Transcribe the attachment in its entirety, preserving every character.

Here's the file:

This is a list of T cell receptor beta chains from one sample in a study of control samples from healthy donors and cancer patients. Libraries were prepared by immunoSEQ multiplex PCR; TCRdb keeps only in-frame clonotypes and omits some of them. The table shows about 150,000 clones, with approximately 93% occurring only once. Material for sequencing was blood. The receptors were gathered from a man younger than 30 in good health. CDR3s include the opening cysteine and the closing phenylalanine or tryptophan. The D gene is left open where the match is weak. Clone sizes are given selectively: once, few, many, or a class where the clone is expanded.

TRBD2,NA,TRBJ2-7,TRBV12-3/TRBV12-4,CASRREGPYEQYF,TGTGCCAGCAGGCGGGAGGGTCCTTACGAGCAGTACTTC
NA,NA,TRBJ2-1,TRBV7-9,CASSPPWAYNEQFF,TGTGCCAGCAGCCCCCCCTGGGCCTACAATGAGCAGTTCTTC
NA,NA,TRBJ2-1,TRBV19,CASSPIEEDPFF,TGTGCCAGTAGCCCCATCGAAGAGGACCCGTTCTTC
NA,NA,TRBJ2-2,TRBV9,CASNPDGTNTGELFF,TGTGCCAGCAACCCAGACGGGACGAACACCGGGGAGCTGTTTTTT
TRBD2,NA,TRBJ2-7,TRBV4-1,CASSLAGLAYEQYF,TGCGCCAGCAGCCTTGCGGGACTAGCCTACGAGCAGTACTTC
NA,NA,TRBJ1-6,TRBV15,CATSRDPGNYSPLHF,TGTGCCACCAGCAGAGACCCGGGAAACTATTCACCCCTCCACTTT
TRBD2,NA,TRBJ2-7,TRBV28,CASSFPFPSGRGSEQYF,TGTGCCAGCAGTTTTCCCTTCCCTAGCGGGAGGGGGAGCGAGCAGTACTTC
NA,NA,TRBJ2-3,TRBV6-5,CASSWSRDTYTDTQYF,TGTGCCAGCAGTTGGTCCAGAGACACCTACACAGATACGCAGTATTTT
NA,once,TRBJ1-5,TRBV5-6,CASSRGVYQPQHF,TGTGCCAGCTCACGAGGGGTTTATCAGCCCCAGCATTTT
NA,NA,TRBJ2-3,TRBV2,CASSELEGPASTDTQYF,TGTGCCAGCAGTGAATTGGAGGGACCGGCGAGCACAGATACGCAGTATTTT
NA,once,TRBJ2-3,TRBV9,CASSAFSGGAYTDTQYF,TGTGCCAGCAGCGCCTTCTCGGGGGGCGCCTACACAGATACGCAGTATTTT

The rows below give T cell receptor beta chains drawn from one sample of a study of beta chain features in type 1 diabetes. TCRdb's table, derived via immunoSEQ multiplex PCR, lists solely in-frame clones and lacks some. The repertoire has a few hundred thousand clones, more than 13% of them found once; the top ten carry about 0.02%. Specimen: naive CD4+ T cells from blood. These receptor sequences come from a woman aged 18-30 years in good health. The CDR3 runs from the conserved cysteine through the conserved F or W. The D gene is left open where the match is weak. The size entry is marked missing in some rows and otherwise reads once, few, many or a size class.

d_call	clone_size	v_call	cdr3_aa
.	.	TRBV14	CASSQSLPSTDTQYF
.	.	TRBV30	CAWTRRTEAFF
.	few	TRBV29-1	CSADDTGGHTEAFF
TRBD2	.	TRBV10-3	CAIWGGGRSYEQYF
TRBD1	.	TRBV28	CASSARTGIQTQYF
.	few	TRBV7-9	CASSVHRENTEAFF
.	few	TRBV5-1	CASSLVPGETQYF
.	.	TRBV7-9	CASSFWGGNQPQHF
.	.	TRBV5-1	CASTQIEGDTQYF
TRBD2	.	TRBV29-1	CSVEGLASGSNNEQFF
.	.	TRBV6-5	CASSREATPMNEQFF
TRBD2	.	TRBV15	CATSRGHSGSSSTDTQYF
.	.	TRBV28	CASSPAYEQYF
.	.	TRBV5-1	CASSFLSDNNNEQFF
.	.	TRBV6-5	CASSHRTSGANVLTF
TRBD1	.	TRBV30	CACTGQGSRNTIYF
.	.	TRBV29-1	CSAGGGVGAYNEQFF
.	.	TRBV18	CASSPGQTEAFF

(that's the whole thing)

This is a list of T cell receptor beta chains from one sample in a study of control samples from healthy donors and cancer patients. Libraries were prepared by immunoSEQ multiplex PCR; TCRdb keeps only in-frame clonotypes and omits some of them. The table shows about 150,000 clones, with approximately 93% occurring only once. Material for sequencing was blood. The receptors were gathered from a man younger than 30 in good health. CDR3s include the opening cysteine and the closing phenylalanine or tryptophan. The D gene is left open where the match is weak. Clone sizes are given selectively: once, few, many, or a class where the clone is expanded.

TRBD2,NA,TRBJ2-7,TRBV12-3/TRBV12-4,CASRREGPYEQYF,TGTGCCAGCAGGCGGGAGGGTCCTTACGAGCAGTACTTC
NA,NA,TRBJ2-1,TRBV7-9,CASSPPWAYNEQFF,TGTGCCAGCAGCCCCCCCTGGGCCTACAATGAGCAGTTCTTC
NA,NA,TRBJ2-1,TRBV19,CASSPIEEDPFF,TGTGCCAGTAGCCCCATCGAAGAGGACCCGTTCTTC
NA,NA,TRBJ2-2,TRBV9,CASNPDGTNTGELFF,TGTGCCAGCAACCCAGACGGGACGAACACCGGGGAGCTGTTTTTT
TRBD2,NA,TRBJ2-7,TRBV4-1,CASSLAGLAYEQYF,TGCGCCAGCAGCCTTGCGGGACTAGCCTACGAGCAGTACTTC
NA,NA,TRBJ1-6,TRBV15,CATSRDPGNYSPLHF,TGTGCCACCAGCAGAGACCCGGGAAACTATTCACCCCTCCACTTT
TRBD2,NA,TRBJ2-7,TRBV28,CASSFPFPSGRGSEQYF,TGTGCCAGCAGTTTTCCCTTCCCTAGCGGGAGGGGGAGCGAGCAGTACTTC
NA,NA,TRBJ2-3,TRBV6-5,CASSWSRDTYTDTQYF,TGTGCCAGCAGTTGGTCCAGAGACACCTACACAGATACGCAGTATTTT
NA,once,TRBJ1-5,TRBV5-6,CASSRGVYQPQHF,TGTGCCAGCTCACGAGGGGTTTATCAGCCCCAGCATTTT
NA,NA,TRBJ2-3,TRBV2,CASSELEGPASTDTQYF,TGTGCCAGCAGTGAATTGGAGGGACCGGCGAGCACAGATACGCAGTATTTT
NA,once,TRBJ2-3,TRBV9,CASSAFSGGAYTDTQYF,TGTGCCAGCAGCGCCTTCTCGGGGGGCGCCTACACAGATACGCAGTATTTT

The rows below give T cell receptor beta chains drawn from one sample of a study of beta chain features in type 1 diabetes. TCRdb's table, derived via immunoSEQ multiplex PCR, lists solely in-frame clones and lacks some. The repertoire has a few hundred thousand clones, more than 13% of them found once; the top ten carry about 0.02%. Specimen: naive CD4+ T cells from blood. These receptor sequences come from a woman aged 18-30 years in good health. The CDR3 runs from the conserved cysteine through the conserved F or W. The D gene is left open where the match is weak. The size entry is marked missing in some rows and otherwise reads once, few, many or a size class.

d_call	clone_size	v_call	cdr3_aa
.	.	TRBV14	CASSQSLPSTDTQYF
.	.	TRBV30	CAWTRRTEAFF
.	few	TRBV29-1	CSADDTGGHTEAFF
TRBD2	.	TRBV10-3	CAIWGGGRSYEQYF
TRBD1	.	TRBV28	CASSARTGIQTQYF
.	few	TRBV7-9	CASSVHRENTEAFF
.	few	TRBV5-1	CASSLVPGETQYF
.	.	TRBV7-9	CASSFWGGNQPQHF
.	.	TRBV5-1	CASTQIEGDTQYF
TRBD2	.	TRBV29-1	CSVEGLASGSNNEQFF
.	.	TRBV6-5	CASSREATPMNEQFF
TRBD2	.	TRBV15	CATSRGHSGSSSTDTQYF
.	.	TRBV28	CASSPAYEQYF
.	.	TRBV5-1	CASSFLSDNNNEQFF
.	.	TRBV6-5	CASSHRTSGANVLTF
TRBD1	.	TRBV30	CACTGQGSRNTIYF
.	.	TRBV29-1	CSAGGGVGAYNEQFF
.	.	TRBV18	CASSPGQTEAFF